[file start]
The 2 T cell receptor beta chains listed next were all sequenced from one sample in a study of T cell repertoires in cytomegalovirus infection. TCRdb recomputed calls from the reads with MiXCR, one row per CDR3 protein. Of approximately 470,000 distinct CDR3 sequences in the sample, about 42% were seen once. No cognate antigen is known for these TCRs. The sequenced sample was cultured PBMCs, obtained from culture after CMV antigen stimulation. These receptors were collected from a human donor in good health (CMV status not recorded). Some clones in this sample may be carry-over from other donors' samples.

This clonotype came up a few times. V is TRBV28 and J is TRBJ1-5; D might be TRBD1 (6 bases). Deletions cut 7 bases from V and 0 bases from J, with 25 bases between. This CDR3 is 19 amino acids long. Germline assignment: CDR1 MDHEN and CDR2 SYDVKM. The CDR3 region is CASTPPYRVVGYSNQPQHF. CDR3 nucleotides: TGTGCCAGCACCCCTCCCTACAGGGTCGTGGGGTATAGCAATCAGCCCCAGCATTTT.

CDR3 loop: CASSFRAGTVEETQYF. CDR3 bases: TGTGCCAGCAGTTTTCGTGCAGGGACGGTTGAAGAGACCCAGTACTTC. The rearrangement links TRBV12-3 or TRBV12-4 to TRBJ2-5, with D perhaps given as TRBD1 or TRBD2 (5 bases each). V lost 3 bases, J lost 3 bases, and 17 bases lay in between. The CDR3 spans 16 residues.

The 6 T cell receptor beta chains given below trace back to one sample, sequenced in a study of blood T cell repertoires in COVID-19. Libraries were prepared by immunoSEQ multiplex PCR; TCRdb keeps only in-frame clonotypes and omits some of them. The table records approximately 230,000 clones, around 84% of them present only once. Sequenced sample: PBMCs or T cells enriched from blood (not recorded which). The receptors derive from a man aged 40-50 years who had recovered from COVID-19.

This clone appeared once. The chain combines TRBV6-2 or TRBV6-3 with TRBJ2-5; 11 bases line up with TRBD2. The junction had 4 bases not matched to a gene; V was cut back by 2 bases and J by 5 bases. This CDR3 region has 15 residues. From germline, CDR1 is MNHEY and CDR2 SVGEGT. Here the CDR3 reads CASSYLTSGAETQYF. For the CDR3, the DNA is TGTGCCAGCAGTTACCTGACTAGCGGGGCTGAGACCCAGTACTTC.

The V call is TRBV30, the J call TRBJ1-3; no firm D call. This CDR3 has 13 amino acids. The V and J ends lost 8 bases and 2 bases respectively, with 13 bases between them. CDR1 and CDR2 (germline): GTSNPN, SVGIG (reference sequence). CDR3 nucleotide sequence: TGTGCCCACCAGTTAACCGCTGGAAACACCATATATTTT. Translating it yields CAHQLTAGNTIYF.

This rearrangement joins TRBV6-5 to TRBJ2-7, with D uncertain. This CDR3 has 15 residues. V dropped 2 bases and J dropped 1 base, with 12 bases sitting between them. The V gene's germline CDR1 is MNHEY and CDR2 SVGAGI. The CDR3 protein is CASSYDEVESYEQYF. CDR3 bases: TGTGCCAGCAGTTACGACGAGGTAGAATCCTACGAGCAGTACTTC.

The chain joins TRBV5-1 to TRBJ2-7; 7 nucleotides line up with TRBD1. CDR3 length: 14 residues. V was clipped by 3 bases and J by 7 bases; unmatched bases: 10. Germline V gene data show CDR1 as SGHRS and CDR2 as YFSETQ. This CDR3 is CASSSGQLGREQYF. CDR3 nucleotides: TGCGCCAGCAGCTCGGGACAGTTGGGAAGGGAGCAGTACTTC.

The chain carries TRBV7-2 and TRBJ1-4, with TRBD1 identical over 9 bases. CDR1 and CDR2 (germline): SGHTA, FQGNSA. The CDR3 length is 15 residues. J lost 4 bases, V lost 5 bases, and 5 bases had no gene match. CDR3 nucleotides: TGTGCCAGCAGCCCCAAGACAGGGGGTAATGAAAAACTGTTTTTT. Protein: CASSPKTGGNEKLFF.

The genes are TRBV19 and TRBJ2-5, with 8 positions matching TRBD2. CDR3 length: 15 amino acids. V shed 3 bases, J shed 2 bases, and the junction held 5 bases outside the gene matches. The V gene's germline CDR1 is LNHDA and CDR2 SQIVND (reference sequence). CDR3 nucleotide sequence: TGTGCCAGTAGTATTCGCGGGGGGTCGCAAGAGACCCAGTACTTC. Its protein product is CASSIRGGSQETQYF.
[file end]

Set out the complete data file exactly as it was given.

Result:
The 2 T cell receptor beta chains listed next were all sequenced from one sample in a study of T cell repertoires in cytomegalovirus infection. TCRdb recomputed calls from the reads with MiXCR, one row per CDR3 protein. Of approximately 470,000 distinct CDR3 sequences in the sample, about 42% were seen once. No cognate antigen is known for these TCRs. The sequenced sample was cultured PBMCs, obtained from culture after CMV antigen stimulation. These receptors were collected from a human donor in good health (CMV status not recorded). Some clones in this sample may be carry-over from other donors' samples.

This clonotype came up a few times. V is TRBV28 and J is TRBJ1-5; D might be TRBD1 (6 bases). Deletions cut 7 bases from V and 0 bases from J, with 25 bases between. This CDR3 is 19 amino acids long. Germline assignment: CDR1 MDHEN and CDR2 SYDVKM. The CDR3 region is CASTPPYRVVGYSNQPQHF. CDR3 nucleotides: TGTGCCAGCACCCCTCCCTACAGGGTCGTGGGGTATAGCAATCAGCCCCAGCATTTT.

CDR3 loop: CASSFRAGTVEETQYF. CDR3 bases: TGTGCCAGCAGTTTTCGTGCAGGGACGGTTGAAGAGACCCAGTACTTC. The rearrangement links TRBV12-3 or TRBV12-4 to TRBJ2-5, with D perhaps given as TRBD1 or TRBD2 (5 bases each). V lost 3 bases, J lost 3 bases, and 17 bases lay in between. The CDR3 spans 16 residues.

The 6 T cell receptor beta chains given below trace back to one sample, sequenced in a study of blood T cell repertoires in COVID-19. Libraries were prepared by immunoSEQ multiplex PCR; TCRdb keeps only in-frame clonotypes and omits some of them. The table records approximately 230,000 clones, around 84% of them present only once. Sequenced sample: PBMCs or T cells enriched from blood (not recorded which). The receptors derive from a man aged 40-50 years who had recovered from COVID-19.

This clone appeared once. The chain combines TRBV6-2 or TRBV6-3 with TRBJ2-5; 11 bases line up with TRBD2. The junction had 4 bases not matched to a gene; V was cut back by 2 bases and J by 5 bases. This CDR3 region has 15 residues. From germline, CDR1 is MNHEY and CDR2 SVGEGT. Here the CDR3 reads CASSYLTSGAETQYF. For the CDR3, the DNA is TGTGCCAGCAGTTACCTGACTAGCGGGGCTGAGACCCAGTACTTC.

The V call is TRBV30, the J call TRBJ1-3; no firm D call. This CDR3 has 13 amino acids. The V and J ends lost 8 bases and 2 bases respectively, with 13 bases between them. CDR1 and CDR2 (germline): GTSNPN, SVGIG (reference sequence). CDR3 nucleotide sequence: TGTGCCCACCAGTTAACCGCTGGAAACACCATATATTTT. Translating it yields CAHQLTAGNTIYF.

This rearrangement joins TRBV6-5 to TRBJ2-7, with D uncertain. This CDR3 has 15 residues. V dropped 2 bases and J dropped 1 base, with 12 bases sitting between them. The V gene's germline CDR1 is MNHEY and CDR2 SVGAGI. The CDR3 protein is CASSYDEVESYEQYF. CDR3 bases: TGTGCCAGCAGTTACGACGAGGTAGAATCCTACGAGCAGTACTTC.

The chain joins TRBV5-1 to TRBJ2-7; 7 nucleotides line up with TRBD1. CDR3 length: 14 residues. V was clipped by 3 bases and J by 7 bases; unmatched bases: 10. Germline V gene data show CDR1 as SGHRS and CDR2 as YFSETQ. This CDR3 is CASSSGQLGREQYF. CDR3 nucleotides: TGCGCCAGCAGCTCGGGACAGTTGGGAAGGGAGCAGTACTTC.

The chain carries TRBV7-2 and TRBJ1-4, with TRBD1 identical over 9 bases. CDR1 and CDR2 (germline): SGHTA, FQGNSA. The CDR3 length is 15 residues. J lost 4 bases, V lost 5 bases, and 5 bases had no gene match. CDR3 nucleotides: TGTGCCAGCAGCCCCAAGACAGGGGGTAATGAAAAACTGTTTTTT. Protein: CASSPKTGGNEKLFF.

The genes are TRBV19 and TRBJ2-5, with 8 positions matching TRBD2. CDR3 length: 15 amino acids. V shed 3 bases, J shed 2 bases, and the junction held 5 bases outside the gene matches. The V gene's germline CDR1 is LNHDA and CDR2 SQIVND (reference sequence). CDR3 nucleotide sequence: TGTGCCAGTAGTATTCGCGGGGGGTCGCAAGAGACCCAGTACTTC. Its protein product is CASSIRGGSQETQYF.